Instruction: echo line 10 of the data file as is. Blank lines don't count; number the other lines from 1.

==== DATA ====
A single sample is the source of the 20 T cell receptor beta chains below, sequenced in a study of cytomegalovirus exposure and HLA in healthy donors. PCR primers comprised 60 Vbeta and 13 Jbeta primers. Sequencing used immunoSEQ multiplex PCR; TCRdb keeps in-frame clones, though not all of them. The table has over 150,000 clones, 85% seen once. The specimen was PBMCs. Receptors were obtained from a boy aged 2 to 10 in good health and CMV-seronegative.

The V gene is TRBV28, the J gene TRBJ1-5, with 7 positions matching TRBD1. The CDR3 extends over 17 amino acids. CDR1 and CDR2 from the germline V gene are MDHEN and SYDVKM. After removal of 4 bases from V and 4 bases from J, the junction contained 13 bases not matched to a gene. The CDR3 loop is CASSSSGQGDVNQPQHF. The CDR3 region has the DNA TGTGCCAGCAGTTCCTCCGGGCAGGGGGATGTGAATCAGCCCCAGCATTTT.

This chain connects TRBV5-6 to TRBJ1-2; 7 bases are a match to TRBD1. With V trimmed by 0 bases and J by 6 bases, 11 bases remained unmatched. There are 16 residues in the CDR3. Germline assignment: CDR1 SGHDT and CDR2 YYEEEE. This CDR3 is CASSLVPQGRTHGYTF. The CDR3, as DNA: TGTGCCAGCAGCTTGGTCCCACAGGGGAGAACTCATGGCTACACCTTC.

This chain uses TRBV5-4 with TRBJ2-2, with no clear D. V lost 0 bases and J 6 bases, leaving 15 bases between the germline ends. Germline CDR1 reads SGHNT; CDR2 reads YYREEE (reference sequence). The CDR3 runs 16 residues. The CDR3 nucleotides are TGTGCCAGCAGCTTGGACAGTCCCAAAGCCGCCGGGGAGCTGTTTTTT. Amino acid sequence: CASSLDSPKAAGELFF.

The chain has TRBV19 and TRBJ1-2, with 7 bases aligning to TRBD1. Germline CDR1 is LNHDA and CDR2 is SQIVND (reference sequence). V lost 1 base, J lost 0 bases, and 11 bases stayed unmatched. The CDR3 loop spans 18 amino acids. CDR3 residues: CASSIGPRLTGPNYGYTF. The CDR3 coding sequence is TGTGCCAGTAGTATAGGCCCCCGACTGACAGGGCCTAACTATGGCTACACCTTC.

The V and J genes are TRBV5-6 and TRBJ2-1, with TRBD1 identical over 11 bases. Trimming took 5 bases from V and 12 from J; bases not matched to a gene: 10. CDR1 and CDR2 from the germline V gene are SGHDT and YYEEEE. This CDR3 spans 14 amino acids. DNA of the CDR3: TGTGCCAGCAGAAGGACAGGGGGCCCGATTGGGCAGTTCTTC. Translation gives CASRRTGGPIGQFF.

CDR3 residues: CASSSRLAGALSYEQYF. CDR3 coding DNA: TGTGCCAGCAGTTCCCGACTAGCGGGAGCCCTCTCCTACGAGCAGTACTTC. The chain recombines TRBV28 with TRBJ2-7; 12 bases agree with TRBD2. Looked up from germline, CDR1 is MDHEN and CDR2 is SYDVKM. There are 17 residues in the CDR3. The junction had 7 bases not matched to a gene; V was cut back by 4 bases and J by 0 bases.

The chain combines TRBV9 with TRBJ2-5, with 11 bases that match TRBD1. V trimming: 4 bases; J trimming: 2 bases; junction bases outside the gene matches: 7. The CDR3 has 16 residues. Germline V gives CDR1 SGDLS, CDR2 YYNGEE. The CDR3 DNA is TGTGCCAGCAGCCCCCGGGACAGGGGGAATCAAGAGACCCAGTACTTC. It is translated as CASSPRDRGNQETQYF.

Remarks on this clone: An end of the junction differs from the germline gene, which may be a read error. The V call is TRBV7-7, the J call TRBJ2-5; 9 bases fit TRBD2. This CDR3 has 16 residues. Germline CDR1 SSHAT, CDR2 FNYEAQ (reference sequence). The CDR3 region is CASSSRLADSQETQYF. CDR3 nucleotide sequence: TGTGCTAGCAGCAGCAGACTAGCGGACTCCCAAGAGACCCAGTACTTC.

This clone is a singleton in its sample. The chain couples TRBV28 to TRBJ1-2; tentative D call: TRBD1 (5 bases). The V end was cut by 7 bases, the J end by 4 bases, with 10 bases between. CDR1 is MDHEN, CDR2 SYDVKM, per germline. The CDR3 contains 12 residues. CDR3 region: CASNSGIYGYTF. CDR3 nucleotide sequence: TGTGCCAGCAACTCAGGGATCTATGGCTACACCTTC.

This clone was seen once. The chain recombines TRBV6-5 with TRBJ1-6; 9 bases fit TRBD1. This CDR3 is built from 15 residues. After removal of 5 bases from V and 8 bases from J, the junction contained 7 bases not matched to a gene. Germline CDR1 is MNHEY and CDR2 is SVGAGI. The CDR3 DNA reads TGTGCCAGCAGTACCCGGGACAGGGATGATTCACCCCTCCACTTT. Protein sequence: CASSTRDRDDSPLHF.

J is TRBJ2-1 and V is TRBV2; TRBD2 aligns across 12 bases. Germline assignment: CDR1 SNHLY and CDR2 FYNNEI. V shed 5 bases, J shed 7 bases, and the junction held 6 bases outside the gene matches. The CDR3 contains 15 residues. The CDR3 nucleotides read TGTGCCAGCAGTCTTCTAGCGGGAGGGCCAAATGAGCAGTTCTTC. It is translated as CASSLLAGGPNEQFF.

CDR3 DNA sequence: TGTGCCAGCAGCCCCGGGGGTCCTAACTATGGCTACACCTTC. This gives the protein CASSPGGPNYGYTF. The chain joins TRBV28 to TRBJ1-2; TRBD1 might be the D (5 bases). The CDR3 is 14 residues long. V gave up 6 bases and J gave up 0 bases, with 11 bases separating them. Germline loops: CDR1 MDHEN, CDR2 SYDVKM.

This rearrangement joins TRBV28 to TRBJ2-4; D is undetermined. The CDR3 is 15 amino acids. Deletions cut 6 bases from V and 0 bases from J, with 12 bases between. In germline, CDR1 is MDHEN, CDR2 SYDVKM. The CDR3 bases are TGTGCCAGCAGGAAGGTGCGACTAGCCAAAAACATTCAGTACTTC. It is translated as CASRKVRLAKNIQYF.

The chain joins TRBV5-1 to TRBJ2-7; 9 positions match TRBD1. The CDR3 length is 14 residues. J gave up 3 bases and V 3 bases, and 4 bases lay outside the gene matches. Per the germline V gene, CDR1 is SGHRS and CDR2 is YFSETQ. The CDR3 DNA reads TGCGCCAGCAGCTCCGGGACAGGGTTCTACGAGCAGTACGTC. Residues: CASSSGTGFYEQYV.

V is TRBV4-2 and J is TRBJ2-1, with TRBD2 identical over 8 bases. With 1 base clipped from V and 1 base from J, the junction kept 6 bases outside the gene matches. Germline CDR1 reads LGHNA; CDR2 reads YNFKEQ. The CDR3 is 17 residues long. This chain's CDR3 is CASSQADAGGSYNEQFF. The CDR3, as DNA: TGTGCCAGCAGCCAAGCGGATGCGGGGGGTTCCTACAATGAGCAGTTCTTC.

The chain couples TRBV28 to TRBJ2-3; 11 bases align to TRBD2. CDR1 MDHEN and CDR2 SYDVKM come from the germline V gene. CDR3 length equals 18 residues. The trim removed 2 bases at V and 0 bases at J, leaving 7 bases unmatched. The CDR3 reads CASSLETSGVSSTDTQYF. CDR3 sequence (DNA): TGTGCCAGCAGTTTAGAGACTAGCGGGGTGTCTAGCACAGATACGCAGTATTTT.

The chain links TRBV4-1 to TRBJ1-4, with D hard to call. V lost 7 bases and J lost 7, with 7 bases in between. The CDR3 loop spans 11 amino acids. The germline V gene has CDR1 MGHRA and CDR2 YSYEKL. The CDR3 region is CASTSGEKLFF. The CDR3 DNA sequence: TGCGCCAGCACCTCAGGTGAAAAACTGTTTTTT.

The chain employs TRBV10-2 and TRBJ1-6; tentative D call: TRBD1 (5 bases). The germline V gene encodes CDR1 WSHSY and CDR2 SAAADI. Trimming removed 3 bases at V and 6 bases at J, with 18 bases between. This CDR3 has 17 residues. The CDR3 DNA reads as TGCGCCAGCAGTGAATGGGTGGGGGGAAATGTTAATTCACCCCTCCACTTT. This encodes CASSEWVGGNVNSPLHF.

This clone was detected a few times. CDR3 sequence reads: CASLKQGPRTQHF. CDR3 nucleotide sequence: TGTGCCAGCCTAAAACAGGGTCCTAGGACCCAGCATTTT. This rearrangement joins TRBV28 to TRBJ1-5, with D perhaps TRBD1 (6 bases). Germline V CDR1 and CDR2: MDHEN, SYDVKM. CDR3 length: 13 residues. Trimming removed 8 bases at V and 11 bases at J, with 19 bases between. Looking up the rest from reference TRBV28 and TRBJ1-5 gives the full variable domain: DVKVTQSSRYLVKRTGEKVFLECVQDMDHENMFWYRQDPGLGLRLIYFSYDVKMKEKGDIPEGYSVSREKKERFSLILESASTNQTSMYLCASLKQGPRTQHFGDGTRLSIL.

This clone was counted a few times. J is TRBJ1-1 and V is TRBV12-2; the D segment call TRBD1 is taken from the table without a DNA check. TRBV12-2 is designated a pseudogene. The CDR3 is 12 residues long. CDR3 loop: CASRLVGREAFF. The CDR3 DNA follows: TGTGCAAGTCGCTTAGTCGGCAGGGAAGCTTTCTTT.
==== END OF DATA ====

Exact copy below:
This clone is a singleton in its sample. The chain couples TRBV28 to TRBJ1-2; tentative D call: TRBD1 (5 bases). The V end was cut by 7 bases, the J end by 4 bases, with 10 bases between. CDR1 is MDHEN, CDR2 SYDVKM, per germline. The CDR3 contains 12 residues. CDR3 region: CASNSGIYGYTF. CDR3 nucleotide sequence: TGTGCCAGCAACTCAGGGATCTATGGCTACACCTTC.